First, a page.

Homeopathy, Blacklisting, and the Misuse of Choice

It seems that homeopathy might at last be facing some serious opposition from within the NHS, with the prospect of its being blacklisted being considered. There’s any number of people who’ll be entirely on board with that. Homeopathy doesn’t work.  Of course, a lot of medicines turn out not to work, or not to work […]

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Should Doctors Strike?

  Should doctors strike? Is it ethical for doctors to go on strike, potentially putting their patients at risk of getting inadequate treatment? As the BBC reports, ministers and junior doctors are currently “locked in a dispute.” One possible outcome of this disagreement is a physicians’ strike, which raises a number of tricky ethical questions. […]

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Stop What You’re Doing: This is Important.

I’d not realised it, but the latest iteration of the erstwhile Medical Innovation Bill – colloquially known as the Saatchi Bill – is up for debate in the Commons on Friday.  This is it in its latest form: to all intents and purposes, though, it’s the same thing about which I’ve blogged before. In a […]

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Flibanserin and Regulatory Failure

Guest Post by Adriane Fugh-Berman On August 18th, 2015, the FDA approved flibanserin (brand name Addyi), a purported aphrodisiac that can drop blood pressure so precipitously that users sometimes pass out and require medical intervention to regain consciousness.  The labelling for flibanserin indicates that it is for: the treatment of premenopausal women with acquired, generalized hypoactive […]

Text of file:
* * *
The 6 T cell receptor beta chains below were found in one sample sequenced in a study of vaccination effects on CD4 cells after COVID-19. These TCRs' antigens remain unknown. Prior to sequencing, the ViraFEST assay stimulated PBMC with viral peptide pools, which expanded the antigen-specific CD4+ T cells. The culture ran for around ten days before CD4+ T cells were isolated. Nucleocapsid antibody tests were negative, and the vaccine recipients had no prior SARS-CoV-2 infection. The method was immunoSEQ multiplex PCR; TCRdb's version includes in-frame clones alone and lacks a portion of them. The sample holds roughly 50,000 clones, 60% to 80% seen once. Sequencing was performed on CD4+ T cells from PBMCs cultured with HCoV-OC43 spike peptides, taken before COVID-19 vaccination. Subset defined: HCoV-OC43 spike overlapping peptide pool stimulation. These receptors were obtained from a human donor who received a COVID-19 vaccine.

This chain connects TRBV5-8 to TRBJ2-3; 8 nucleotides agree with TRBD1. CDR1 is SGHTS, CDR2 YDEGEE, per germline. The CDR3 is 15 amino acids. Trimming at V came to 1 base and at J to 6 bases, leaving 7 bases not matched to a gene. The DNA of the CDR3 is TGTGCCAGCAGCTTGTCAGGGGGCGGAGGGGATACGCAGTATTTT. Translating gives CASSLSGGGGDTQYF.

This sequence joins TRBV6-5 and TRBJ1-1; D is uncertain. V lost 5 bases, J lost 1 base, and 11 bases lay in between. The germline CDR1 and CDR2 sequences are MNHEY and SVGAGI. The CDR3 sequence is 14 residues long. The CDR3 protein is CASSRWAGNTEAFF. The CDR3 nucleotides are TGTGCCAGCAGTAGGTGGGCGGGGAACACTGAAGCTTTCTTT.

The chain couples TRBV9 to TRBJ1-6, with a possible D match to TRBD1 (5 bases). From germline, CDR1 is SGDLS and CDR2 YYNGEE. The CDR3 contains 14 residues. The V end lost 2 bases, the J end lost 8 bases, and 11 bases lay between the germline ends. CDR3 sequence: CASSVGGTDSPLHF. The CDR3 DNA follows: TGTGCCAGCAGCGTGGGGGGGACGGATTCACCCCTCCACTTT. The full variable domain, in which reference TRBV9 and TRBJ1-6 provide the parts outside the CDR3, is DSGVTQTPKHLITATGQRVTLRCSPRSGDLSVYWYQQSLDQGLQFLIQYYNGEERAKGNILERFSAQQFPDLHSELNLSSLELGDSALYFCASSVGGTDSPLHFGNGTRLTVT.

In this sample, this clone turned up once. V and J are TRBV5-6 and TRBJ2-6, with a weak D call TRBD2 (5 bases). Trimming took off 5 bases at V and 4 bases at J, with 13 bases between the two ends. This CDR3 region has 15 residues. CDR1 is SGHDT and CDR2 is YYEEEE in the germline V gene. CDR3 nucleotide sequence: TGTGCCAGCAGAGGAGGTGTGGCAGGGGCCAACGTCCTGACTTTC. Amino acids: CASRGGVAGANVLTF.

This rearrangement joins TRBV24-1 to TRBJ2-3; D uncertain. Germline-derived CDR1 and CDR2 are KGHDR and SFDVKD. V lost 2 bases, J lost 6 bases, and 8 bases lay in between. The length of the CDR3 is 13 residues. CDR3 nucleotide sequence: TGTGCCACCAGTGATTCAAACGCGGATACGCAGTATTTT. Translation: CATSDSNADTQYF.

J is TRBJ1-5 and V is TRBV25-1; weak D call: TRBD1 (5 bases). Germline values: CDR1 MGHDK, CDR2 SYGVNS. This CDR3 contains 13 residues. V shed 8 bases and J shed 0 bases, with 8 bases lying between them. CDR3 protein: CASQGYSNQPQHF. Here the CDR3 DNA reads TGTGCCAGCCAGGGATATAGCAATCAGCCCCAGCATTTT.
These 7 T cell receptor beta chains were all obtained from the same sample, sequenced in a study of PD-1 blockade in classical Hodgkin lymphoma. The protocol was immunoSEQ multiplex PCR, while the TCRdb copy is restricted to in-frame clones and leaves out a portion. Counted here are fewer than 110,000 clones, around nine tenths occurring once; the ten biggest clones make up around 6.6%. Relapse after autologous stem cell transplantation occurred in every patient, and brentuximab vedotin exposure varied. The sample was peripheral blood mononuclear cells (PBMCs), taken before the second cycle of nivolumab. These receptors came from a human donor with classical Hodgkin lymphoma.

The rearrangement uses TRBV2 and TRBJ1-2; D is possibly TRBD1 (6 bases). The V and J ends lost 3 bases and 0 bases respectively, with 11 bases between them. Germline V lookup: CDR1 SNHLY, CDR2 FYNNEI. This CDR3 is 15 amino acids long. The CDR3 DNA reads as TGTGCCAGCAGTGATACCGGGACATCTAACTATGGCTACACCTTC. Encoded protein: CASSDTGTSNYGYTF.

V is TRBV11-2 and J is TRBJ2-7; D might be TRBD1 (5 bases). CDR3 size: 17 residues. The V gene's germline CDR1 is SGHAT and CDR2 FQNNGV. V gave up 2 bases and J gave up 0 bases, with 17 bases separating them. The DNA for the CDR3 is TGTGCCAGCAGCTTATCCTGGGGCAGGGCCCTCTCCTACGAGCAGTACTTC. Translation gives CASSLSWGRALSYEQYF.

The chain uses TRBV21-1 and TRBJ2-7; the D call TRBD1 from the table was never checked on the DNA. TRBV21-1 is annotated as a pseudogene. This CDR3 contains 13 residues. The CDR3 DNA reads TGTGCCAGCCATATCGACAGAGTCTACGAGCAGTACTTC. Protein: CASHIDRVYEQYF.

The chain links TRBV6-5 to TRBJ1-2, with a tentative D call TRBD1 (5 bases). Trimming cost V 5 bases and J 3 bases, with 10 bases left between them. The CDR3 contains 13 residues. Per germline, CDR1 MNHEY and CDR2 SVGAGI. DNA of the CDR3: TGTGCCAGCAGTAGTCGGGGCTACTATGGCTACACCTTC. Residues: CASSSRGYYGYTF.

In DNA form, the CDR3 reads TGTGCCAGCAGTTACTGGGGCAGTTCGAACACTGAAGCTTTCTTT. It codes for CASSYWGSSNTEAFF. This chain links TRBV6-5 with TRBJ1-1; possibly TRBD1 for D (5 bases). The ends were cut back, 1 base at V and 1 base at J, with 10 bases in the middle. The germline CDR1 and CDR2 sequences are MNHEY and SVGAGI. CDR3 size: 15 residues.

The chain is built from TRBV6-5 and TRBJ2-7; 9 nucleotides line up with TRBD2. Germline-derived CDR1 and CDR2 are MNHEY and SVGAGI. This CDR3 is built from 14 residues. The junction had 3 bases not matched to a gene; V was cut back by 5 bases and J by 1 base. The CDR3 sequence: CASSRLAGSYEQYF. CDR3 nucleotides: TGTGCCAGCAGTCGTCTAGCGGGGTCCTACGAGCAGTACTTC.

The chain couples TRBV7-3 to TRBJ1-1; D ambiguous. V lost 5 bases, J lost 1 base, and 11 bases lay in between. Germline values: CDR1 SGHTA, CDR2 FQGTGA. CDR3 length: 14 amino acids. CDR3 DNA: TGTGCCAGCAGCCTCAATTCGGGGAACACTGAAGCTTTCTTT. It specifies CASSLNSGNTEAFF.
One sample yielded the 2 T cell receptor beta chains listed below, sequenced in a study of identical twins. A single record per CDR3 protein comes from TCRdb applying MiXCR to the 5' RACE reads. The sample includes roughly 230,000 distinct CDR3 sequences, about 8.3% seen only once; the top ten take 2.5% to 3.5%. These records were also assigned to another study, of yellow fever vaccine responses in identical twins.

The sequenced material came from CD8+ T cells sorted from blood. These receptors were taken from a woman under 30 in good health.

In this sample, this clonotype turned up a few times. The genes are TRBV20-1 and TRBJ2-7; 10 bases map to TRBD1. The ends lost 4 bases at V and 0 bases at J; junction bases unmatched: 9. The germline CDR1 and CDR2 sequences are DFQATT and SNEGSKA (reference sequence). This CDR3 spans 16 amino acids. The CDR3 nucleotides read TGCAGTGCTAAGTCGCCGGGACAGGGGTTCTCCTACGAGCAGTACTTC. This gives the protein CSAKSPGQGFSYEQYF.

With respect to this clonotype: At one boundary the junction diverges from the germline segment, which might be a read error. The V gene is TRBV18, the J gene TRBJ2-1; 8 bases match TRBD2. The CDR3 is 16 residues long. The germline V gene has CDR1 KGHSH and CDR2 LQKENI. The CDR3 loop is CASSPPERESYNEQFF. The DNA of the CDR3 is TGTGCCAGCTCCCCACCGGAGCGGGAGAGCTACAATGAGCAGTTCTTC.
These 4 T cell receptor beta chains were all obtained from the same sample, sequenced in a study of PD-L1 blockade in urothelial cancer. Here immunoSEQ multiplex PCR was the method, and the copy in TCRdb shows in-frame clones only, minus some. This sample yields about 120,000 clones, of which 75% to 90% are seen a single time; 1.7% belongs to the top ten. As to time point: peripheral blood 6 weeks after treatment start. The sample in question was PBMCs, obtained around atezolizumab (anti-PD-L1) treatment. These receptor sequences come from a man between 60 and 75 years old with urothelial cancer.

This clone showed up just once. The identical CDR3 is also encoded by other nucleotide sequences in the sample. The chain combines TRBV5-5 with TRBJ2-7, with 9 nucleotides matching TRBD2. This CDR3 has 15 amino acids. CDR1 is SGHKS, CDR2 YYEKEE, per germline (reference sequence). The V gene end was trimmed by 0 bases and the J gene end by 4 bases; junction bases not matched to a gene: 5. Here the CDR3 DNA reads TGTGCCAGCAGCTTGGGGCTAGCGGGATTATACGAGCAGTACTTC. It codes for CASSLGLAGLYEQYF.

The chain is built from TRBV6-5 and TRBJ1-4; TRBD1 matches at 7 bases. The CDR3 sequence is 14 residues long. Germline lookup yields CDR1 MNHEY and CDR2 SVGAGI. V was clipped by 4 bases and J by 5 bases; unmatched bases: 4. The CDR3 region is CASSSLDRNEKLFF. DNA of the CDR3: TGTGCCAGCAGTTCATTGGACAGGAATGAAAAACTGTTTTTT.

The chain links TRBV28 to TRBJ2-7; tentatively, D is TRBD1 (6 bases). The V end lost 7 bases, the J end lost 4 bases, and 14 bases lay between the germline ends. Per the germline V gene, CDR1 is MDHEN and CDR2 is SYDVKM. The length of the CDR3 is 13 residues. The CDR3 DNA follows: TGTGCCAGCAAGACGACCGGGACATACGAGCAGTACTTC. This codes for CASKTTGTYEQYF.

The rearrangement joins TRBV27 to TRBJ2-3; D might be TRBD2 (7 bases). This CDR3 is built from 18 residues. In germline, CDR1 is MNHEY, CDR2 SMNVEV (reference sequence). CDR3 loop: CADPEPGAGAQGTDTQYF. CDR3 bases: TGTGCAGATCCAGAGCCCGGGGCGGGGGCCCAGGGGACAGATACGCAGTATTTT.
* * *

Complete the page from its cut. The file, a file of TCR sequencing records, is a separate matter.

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Assisted Dying’s Conscience Claws

Aaaaaaaand so the latest attempt to get assisted dying of some sort onto the statute books in the UK has bitten the dust.  I can’t say I’m surprised.  Watching the debate in the Commons – I didn’t watch it all, but I did watch a fair chunk of it – it was striking just how […]

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Psychology Is not in Crisis? Depends on What You Mean by “Crisis”

By Brian D. Earp @briandavidearp *Note that this article was originally published at the Huffington Post. Introduction In the New York Times yesterday, psychologist Lisa Feldman Barrett argues that “Psychology Is Not in Crisis.” She is responding to the results of a large-scale initiative called the Reproducibility Project, published in Science magazine, which appeared to […]

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Jeremy Hunt and Costs to the Taxpayer

“Personal responsibility” is a strange phrase: while not as slippery as some, it can mean any number of things, and be put to use in any number of political contexts.  It was the title of the speech that the Health Secretary, Jeremy Hunt, gave yesterday.  In that, he spoke of three aspects to the concept. First […]

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Child Euthanasia: Should We Just not Talk about It?

Guest Post by Luc Bovens In 2014 Belgium passed a law that extends its euthanasia legislation to minors.  There were strong parliamentary majorities in favour of this law but nonetheless a scream of “Murderers!” was heard in the public galleries of the Chamber of Representatives.  What is the opposition like in Belgium? Euthanasia for adults has […]

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Incentives, Penalties, and Vaccination.

This popped up on my FB feed yesterday: a proposal from the Australian government that certain child welfare payments should be withheld from parents who refuse to vaccinate their kids based on “conscientious objection”. Parents who do not vaccinate their children will lose welfare payments of up to $2100 per child under a federal government […]

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